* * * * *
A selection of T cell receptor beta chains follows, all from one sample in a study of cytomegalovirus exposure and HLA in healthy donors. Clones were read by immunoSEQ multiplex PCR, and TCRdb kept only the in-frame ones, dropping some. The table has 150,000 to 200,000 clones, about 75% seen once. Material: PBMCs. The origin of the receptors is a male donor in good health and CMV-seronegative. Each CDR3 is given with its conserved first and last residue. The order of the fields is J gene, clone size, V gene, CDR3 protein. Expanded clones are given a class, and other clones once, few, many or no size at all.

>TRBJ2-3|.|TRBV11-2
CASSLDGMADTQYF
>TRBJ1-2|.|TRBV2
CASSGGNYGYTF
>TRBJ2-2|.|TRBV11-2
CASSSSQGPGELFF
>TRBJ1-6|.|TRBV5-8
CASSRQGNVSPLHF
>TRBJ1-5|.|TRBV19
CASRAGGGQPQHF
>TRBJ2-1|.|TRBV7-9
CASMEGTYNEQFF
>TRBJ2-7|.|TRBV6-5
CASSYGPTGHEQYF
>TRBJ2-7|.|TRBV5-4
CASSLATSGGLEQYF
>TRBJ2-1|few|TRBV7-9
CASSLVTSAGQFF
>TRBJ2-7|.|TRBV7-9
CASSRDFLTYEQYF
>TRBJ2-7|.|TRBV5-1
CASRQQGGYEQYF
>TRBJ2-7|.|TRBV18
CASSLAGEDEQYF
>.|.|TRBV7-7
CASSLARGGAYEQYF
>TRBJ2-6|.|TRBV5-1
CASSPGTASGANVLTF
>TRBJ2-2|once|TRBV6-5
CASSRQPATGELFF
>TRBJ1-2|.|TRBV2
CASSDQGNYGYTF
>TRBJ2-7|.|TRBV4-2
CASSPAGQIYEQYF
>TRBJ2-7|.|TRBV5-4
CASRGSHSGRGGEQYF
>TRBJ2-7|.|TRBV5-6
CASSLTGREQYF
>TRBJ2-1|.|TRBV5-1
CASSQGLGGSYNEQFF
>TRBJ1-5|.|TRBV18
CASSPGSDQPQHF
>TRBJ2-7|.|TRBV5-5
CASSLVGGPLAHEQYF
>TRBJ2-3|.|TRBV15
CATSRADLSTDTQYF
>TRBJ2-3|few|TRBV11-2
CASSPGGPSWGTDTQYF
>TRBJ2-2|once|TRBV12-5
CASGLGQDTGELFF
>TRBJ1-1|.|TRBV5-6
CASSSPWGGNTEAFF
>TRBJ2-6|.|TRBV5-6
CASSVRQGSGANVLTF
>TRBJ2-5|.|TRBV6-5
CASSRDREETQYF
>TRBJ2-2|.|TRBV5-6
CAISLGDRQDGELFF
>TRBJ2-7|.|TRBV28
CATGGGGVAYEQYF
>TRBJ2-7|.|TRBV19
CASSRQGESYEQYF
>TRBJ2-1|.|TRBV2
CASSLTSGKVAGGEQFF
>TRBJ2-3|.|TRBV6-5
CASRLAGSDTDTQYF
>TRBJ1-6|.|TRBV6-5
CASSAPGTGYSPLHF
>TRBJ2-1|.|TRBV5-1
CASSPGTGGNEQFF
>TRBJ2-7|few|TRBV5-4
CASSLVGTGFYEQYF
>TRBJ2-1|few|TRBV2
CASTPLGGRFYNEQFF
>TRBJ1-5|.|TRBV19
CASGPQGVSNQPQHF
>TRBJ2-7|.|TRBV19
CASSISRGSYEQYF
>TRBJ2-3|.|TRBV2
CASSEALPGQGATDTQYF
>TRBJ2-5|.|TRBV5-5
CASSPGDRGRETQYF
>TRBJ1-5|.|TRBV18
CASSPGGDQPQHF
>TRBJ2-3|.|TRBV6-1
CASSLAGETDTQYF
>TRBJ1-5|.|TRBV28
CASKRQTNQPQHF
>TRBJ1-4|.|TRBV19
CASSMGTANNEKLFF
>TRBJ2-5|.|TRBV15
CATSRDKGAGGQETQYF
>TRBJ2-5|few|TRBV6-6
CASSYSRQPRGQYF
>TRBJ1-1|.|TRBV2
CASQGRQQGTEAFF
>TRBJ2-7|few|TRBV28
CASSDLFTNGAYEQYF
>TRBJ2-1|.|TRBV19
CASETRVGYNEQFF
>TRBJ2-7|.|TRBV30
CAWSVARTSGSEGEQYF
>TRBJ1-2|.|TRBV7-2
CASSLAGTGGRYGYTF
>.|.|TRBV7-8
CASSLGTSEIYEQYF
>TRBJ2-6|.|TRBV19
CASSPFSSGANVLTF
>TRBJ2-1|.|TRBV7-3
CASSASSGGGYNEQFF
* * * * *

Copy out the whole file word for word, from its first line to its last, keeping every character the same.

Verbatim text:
A selection of T cell receptor beta chains follows, all from one sample in a study of cytomegalovirus exposure and HLA in healthy donors. Clones were read by immunoSEQ multiplex PCR, and TCRdb kept only the in-frame ones, dropping some. The table has 150,000 to 200,000 clones, about 75% seen once. Material: PBMCs. The origin of the receptors is a male donor in good health and CMV-seronegative. Each CDR3 is given with its conserved first and last residue. The order of the fields is J gene, clone size, V gene, CDR3 protein. Expanded clones are given a class, and other clones once, few, many or no size at all.

>TRBJ2-3|.|TRBV11-2
CASSLDGMADTQYF
>TRBJ1-2|.|TRBV2
CASSGGNYGYTF
>TRBJ2-2|.|TRBV11-2
CASSSSQGPGELFF
>TRBJ1-6|.|TRBV5-8
CASSRQGNVSPLHF
>TRBJ1-5|.|TRBV19
CASRAGGGQPQHF
>TRBJ2-1|.|TRBV7-9
CASMEGTYNEQFF
>TRBJ2-7|.|TRBV6-5
CASSYGPTGHEQYF
>TRBJ2-7|.|TRBV5-4
CASSLATSGGLEQYF
>TRBJ2-1|few|TRBV7-9
CASSLVTSAGQFF
>TRBJ2-7|.|TRBV7-9
CASSRDFLTYEQYF
>TRBJ2-7|.|TRBV5-1
CASRQQGGYEQYF
>TRBJ2-7|.|TRBV18
CASSLAGEDEQYF
>.|.|TRBV7-7
CASSLARGGAYEQYF
>TRBJ2-6|.|TRBV5-1
CASSPGTASGANVLTF
>TRBJ2-2|once|TRBV6-5
CASSRQPATGELFF
>TRBJ1-2|.|TRBV2
CASSDQGNYGYTF
>TRBJ2-7|.|TRBV4-2
CASSPAGQIYEQYF
>TRBJ2-7|.|TRBV5-4
CASRGSHSGRGGEQYF
>TRBJ2-7|.|TRBV5-6
CASSLTGREQYF
>TRBJ2-1|.|TRBV5-1
CASSQGLGGSYNEQFF
>TRBJ1-5|.|TRBV18
CASSPGSDQPQHF
>TRBJ2-7|.|TRBV5-5
CASSLVGGPLAHEQYF
>TRBJ2-3|.|TRBV15
CATSRADLSTDTQYF
>TRBJ2-3|few|TRBV11-2
CASSPGGPSWGTDTQYF
>TRBJ2-2|once|TRBV12-5
CASGLGQDTGELFF
>TRBJ1-1|.|TRBV5-6
CASSSPWGGNTEAFF
>TRBJ2-6|.|TRBV5-6
CASSVRQGSGANVLTF
>TRBJ2-5|.|TRBV6-5
CASSRDREETQYF
>TRBJ2-2|.|TRBV5-6
CAISLGDRQDGELFF
>TRBJ2-7|.|TRBV28
CATGGGGVAYEQYF
>TRBJ2-7|.|TRBV19
CASSRQGESYEQYF
>TRBJ2-1|.|TRBV2
CASSLTSGKVAGGEQFF
>TRBJ2-3|.|TRBV6-5
CASRLAGSDTDTQYF
>TRBJ1-6|.|TRBV6-5
CASSAPGTGYSPLHF
>TRBJ2-1|.|TRBV5-1
CASSPGTGGNEQFF
>TRBJ2-7|few|TRBV5-4
CASSLVGTGFYEQYF
>TRBJ2-1|few|TRBV2
CASTPLGGRFYNEQFF
>TRBJ1-5|.|TRBV19
CASGPQGVSNQPQHF
>TRBJ2-7|.|TRBV19
CASSISRGSYEQYF
>TRBJ2-3|.|TRBV2
CASSEALPGQGATDTQYF
>TRBJ2-5|.|TRBV5-5
CASSPGDRGRETQYF
>TRBJ1-5|.|TRBV18
CASSPGGDQPQHF
>TRBJ2-3|.|TRBV6-1
CASSLAGETDTQYF
>TRBJ1-5|.|TRBV28
CASKRQTNQPQHF
>TRBJ1-4|.|TRBV19
CASSMGTANNEKLFF
>TRBJ2-5|.|TRBV15
CATSRDKGAGGQETQYF
>TRBJ2-5|few|TRBV6-6
CASSYSRQPRGQYF
>TRBJ1-1|.|TRBV2
CASQGRQQGTEAFF
>TRBJ2-7|few|TRBV28
CASSDLFTNGAYEQYF
>TRBJ2-1|.|TRBV19
CASETRVGYNEQFF
>TRBJ2-7|.|TRBV30
CAWSVARTSGSEGEQYF
>TRBJ1-2|.|TRBV7-2
CASSLAGTGGRYGYTF
>.|.|TRBV7-8
CASSLGTSEIYEQYF
>TRBJ2-6|.|TRBV19
CASSPFSSGANVLTF
>TRBJ2-1|.|TRBV7-3
CASSASSGGGYNEQFF